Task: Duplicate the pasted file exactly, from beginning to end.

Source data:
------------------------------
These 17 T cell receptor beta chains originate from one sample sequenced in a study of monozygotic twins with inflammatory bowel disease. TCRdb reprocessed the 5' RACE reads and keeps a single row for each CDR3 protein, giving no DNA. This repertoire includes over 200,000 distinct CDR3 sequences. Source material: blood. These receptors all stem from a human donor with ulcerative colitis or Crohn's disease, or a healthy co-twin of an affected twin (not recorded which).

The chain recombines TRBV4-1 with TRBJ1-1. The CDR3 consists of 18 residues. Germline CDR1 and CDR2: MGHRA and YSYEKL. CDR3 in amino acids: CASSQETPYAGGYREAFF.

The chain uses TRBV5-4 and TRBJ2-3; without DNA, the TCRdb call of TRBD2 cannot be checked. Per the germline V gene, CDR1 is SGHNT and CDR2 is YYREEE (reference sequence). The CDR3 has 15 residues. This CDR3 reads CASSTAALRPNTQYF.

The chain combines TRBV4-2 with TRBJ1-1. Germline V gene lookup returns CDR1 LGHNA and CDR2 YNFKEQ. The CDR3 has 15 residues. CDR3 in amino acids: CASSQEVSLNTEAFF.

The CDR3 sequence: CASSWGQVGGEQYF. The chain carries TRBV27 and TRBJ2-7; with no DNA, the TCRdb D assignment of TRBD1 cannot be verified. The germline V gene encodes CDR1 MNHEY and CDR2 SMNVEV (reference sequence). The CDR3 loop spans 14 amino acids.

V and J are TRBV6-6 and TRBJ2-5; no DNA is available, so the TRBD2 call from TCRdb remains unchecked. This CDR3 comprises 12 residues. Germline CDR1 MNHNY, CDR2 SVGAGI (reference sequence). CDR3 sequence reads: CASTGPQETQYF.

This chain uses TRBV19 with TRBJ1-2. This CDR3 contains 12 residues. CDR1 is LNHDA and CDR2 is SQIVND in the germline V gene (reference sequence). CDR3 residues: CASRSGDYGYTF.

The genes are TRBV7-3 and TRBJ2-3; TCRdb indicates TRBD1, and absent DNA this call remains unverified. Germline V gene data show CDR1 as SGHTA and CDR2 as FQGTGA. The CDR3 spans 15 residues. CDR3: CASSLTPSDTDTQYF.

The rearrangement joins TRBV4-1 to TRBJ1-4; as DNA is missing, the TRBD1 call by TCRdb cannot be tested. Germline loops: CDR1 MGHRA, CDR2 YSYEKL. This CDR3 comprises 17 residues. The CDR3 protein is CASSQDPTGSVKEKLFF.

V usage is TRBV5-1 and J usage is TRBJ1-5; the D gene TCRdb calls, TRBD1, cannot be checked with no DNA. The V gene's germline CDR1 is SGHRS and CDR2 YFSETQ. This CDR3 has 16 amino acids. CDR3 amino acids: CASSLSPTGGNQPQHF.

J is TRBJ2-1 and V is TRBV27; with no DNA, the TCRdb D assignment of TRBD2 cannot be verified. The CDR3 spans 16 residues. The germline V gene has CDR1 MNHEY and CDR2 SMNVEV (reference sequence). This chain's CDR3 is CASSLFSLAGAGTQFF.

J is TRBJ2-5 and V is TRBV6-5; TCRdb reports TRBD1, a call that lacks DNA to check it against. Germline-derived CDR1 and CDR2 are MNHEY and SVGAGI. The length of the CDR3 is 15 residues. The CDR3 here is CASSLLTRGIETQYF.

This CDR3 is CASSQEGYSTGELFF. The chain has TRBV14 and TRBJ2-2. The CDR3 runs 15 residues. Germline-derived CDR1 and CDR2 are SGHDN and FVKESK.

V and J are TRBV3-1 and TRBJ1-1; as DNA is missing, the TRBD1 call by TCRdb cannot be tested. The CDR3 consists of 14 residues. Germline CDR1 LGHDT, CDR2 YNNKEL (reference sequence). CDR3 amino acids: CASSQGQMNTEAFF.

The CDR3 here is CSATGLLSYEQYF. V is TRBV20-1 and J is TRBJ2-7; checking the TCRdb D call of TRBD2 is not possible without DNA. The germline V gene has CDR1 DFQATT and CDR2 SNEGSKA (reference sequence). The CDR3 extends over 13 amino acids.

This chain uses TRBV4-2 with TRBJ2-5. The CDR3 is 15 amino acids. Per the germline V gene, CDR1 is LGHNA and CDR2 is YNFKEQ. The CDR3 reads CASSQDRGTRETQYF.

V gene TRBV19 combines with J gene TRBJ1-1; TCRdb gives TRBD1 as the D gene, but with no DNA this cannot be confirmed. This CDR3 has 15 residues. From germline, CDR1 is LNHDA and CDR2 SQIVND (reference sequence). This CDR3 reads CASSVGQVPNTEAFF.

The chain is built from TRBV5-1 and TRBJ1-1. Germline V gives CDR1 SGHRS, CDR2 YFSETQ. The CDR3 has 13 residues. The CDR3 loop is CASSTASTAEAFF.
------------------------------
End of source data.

These 17 T cell receptor beta chains originate from one sample sequenced in a study of monozygotic twins with inflammatory bowel disease. TCRdb reprocessed the 5' RACE reads and keeps a single row for each CDR3 protein, giving no DNA. This repertoire includes over 200,000 distinct CDR3 sequences. Source material: blood. These receptors all stem from a human donor with ulcerative colitis or Crohn's disease, or a healthy co-twin of an affected twin (not recorded which).

The chain recombines TRBV4-1 with TRBJ1-1. The CDR3 consists of 18 residues. Germline CDR1 and CDR2: MGHRA and YSYEKL. CDR3 in amino acids: CASSQETPYAGGYREAFF.

The chain uses TRBV5-4 and TRBJ2-3; without DNA, the TCRdb call of TRBD2 cannot be checked. Per the germline V gene, CDR1 is SGHNT and CDR2 is YYREEE (reference sequence). The CDR3 has 15 residues. This CDR3 reads CASSTAALRPNTQYF.

The chain combines TRBV4-2 with TRBJ1-1. Germline V gene lookup returns CDR1 LGHNA and CDR2 YNFKEQ. The CDR3 has 15 residues. CDR3 in amino acids: CASSQEVSLNTEAFF.

The CDR3 sequence: CASSWGQVGGEQYF. The chain carries TRBV27 and TRBJ2-7; with no DNA, the TCRdb D assignment of TRBD1 cannot be verified. The germline V gene encodes CDR1 MNHEY and CDR2 SMNVEV (reference sequence). The CDR3 loop spans 14 amino acids.

V and J are TRBV6-6 and TRBJ2-5; no DNA is available, so the TRBD2 call from TCRdb remains unchecked. This CDR3 comprises 12 residues. Germline CDR1 MNHNY, CDR2 SVGAGI (reference sequence). CDR3 sequence reads: CASTGPQETQYF.

This chain uses TRBV19 with TRBJ1-2. This CDR3 contains 12 residues. CDR1 is LNHDA and CDR2 is SQIVND in the germline V gene (reference sequence). CDR3 residues: CASRSGDYGYTF.

The genes are TRBV7-3 and TRBJ2-3; TCRdb indicates TRBD1, and absent DNA this call remains unverified. Germline V gene data show CDR1 as SGHTA and CDR2 as FQGTGA. The CDR3 spans 15 residues. CDR3: CASSLTPSDTDTQYF.

The rearrangement joins TRBV4-1 to TRBJ1-4; as DNA is missing, the TRBD1 call by TCRdb cannot be tested. Germline loops: CDR1 MGHRA, CDR2 YSYEKL. This CDR3 comprises 17 residues. The CDR3 protein is CASSQDPTGSVKEKLFF.

V usage is TRBV5-1 and J usage is TRBJ1-5; the D gene TCRdb calls, TRBD1, cannot be checked with no DNA. The V gene's germline CDR1 is SGHRS and CDR2 YFSETQ. This CDR3 has 16 amino acids. CDR3 amino acids: CASSLSPTGGNQPQHF.

J is TRBJ2-1 and V is TRBV27; with no DNA, the TCRdb D assignment of TRBD2 cannot be verified. The CDR3 spans 16 residues. The germline V gene has CDR1 MNHEY and CDR2 SMNVEV (reference sequence). This chain's CDR3 is CASSLFSLAGAGTQFF.

J is TRBJ2-5 and V is TRBV6-5; TCRdb reports TRBD1, a call that lacks DNA to check it against. Germline-derived CDR1 and CDR2 are MNHEY and SVGAGI. The length of the CDR3 is 15 residues. The CDR3 here is CASSLLTRGIETQYF.

This CDR3 is CASSQEGYSTGELFF. The chain has TRBV14 and TRBJ2-2. The CDR3 runs 15 residues. Germline-derived CDR1 and CDR2 are SGHDN and FVKESK.

V and J are TRBV3-1 and TRBJ1-1; as DNA is missing, the TRBD1 call by TCRdb cannot be tested. The CDR3 consists of 14 residues. Germline CDR1 LGHDT, CDR2 YNNKEL (reference sequence). CDR3 amino acids: CASSQGQMNTEAFF.

The CDR3 here is CSATGLLSYEQYF. V is TRBV20-1 and J is TRBJ2-7; checking the TCRdb D call of TRBD2 is not possible without DNA. The germline V gene has CDR1 DFQATT and CDR2 SNEGSKA (reference sequence). The CDR3 extends over 13 amino acids.

This chain uses TRBV4-2 with TRBJ2-5. The CDR3 is 15 amino acids. Per the germline V gene, CDR1 is LGHNA and CDR2 is YNFKEQ. The CDR3 reads CASSQDRGTRETQYF.

V gene TRBV19 combines with J gene TRBJ1-1; TCRdb gives TRBD1 as the D gene, but with no DNA this cannot be confirmed. This CDR3 has 15 residues. From germline, CDR1 is LNHDA and CDR2 SQIVND (reference sequence). This CDR3 reads CASSVGQVPNTEAFF.

The chain is built from TRBV5-1 and TRBJ1-1. Germline V gives CDR1 SGHRS, CDR2 YFSETQ. The CDR3 has 13 residues. The CDR3 loop is CASSTASTAEAFF.